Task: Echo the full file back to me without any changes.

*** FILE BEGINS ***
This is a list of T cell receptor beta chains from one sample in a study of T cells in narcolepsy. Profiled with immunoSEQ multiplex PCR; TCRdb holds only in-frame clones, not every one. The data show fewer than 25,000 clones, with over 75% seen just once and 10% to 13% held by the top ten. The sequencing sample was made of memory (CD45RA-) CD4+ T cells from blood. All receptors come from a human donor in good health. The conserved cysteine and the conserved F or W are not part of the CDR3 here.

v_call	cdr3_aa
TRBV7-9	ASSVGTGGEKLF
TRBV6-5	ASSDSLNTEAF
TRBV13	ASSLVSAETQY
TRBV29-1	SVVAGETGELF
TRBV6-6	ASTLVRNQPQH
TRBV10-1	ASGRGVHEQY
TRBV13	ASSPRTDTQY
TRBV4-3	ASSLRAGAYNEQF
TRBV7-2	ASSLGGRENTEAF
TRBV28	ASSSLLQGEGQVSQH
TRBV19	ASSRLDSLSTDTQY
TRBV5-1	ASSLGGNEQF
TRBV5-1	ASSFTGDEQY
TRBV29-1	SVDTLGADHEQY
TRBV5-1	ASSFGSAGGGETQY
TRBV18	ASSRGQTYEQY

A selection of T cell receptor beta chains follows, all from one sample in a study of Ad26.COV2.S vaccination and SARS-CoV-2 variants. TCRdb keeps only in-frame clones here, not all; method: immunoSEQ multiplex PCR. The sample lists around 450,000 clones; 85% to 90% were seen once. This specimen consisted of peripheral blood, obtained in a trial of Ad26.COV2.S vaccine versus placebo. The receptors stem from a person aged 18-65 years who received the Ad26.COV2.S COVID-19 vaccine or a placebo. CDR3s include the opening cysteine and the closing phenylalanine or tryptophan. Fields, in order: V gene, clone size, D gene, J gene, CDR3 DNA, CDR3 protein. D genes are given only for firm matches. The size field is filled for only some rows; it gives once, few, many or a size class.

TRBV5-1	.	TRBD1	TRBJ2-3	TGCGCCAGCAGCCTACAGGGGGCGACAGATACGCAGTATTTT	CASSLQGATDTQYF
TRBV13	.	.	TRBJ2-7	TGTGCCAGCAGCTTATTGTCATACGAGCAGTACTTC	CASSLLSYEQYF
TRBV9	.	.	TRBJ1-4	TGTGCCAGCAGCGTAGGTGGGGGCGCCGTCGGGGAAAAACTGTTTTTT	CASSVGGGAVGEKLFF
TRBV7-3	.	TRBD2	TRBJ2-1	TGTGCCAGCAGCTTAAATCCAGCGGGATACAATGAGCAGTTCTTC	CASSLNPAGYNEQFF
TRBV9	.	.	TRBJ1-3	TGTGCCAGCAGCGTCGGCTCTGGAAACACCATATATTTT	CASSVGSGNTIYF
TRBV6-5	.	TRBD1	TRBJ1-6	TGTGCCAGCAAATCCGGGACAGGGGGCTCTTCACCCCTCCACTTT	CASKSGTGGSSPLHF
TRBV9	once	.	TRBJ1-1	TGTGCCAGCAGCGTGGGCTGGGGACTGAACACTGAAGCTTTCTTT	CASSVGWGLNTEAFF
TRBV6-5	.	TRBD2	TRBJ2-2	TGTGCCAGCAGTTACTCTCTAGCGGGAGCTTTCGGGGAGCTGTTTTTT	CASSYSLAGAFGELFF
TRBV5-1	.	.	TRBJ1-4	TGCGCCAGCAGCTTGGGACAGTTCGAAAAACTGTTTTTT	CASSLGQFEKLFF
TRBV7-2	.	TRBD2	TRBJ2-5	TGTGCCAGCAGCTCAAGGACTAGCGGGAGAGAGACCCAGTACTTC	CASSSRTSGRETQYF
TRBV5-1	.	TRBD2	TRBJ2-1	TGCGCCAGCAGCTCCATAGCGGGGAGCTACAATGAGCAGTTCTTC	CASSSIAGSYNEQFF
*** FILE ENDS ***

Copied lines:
This is a list of T cell receptor beta chains from one sample in a study of T cells in narcolepsy. Profiled with immunoSEQ multiplex PCR; TCRdb holds only in-frame clones, not every one. The data show fewer than 25,000 clones, with over 75% seen just once and 10% to 13% held by the top ten. The sequencing sample was made of memory (CD45RA-) CD4+ T cells from blood. All receptors come from a human donor in good health. The conserved cysteine and the conserved F or W are not part of the CDR3 here.

v_call	cdr3_aa
TRBV7-9	ASSVGTGGEKLF
TRBV6-5	ASSDSLNTEAF
TRBV13	ASSLVSAETQY
TRBV29-1	SVVAGETGELF
TRBV6-6	ASTLVRNQPQH
TRBV10-1	ASGRGVHEQY
TRBV13	ASSPRTDTQY
TRBV4-3	ASSLRAGAYNEQF
TRBV7-2	ASSLGGRENTEAF
TRBV28	ASSSLLQGEGQVSQH
TRBV19	ASSRLDSLSTDTQY
TRBV5-1	ASSLGGNEQF
TRBV5-1	ASSFTGDEQY
TRBV29-1	SVDTLGADHEQY
TRBV5-1	ASSFGSAGGGETQY
TRBV18	ASSRGQTYEQY

A selection of T cell receptor beta chains follows, all from one sample in a study of Ad26.COV2.S vaccination and SARS-CoV-2 variants. TCRdb keeps only in-frame clones here, not all; method: immunoSEQ multiplex PCR. The sample lists around 450,000 clones; 85% to 90% were seen once. This specimen consisted of peripheral blood, obtained in a trial of Ad26.COV2.S vaccine versus placebo. The receptors stem from a person aged 18-65 years who received the Ad26.COV2.S COVID-19 vaccine or a placebo. CDR3s include the opening cysteine and the closing phenylalanine or tryptophan. Fields, in order: V gene, clone size, D gene, J gene, CDR3 DNA, CDR3 protein. D genes are given only for firm matches. The size field is filled for only some rows; it gives once, few, many or a size class.

TRBV5-1	.	TRBD1	TRBJ2-3	TGCGCCAGCAGCCTACAGGGGGCGACAGATACGCAGTATTTT	CASSLQGATDTQYF
TRBV13	.	.	TRBJ2-7	TGTGCCAGCAGCTTATTGTCATACGAGCAGTACTTC	CASSLLSYEQYF
TRBV9	.	.	TRBJ1-4	TGTGCCAGCAGCGTAGGTGGGGGCGCCGTCGGGGAAAAACTGTTTTTT	CASSVGGGAVGEKLFF
TRBV7-3	.	TRBD2	TRBJ2-1	TGTGCCAGCAGCTTAAATCCAGCGGGATACAATGAGCAGTTCTTC	CASSLNPAGYNEQFF
TRBV9	.	.	TRBJ1-3	TGTGCCAGCAGCGTCGGCTCTGGAAACACCATATATTTT	CASSVGSGNTIYF
TRBV6-5	.	TRBD1	TRBJ1-6	TGTGCCAGCAAATCCGGGACAGGGGGCTCTTCACCCCTCCACTTT	CASKSGTGGSSPLHF
TRBV9	once	.	TRBJ1-1	TGTGCCAGCAGCGTGGGCTGGGGACTGAACACTGAAGCTTTCTTT	CASSVGWGLNTEAFF
TRBV6-5	.	TRBD2	TRBJ2-2	TGTGCCAGCAGTTACTCTCTAGCGGGAGCTTTCGGGGAGCTGTTTTTT	CASSYSLAGAFGELFF
TRBV5-1	.	.	TRBJ1-4	TGCGCCAGCAGCTTGGGACAGTTCGAAAAACTGTTTTTT	CASSLGQFEKLFF
TRBV7-2	.	TRBD2	TRBJ2-5	TGTGCCAGCAGCTCAAGGACTAGCGGGAGAGAGACCCAGTACTTC	CASSSRTSGRETQYF
TRBV5-1	.	TRBD2	TRBJ2-1	TGCGCCAGCAGCTCCATAGCGGGGAGCTACAATGAGCAGTTCTTC	CASSSIAGSYNEQFF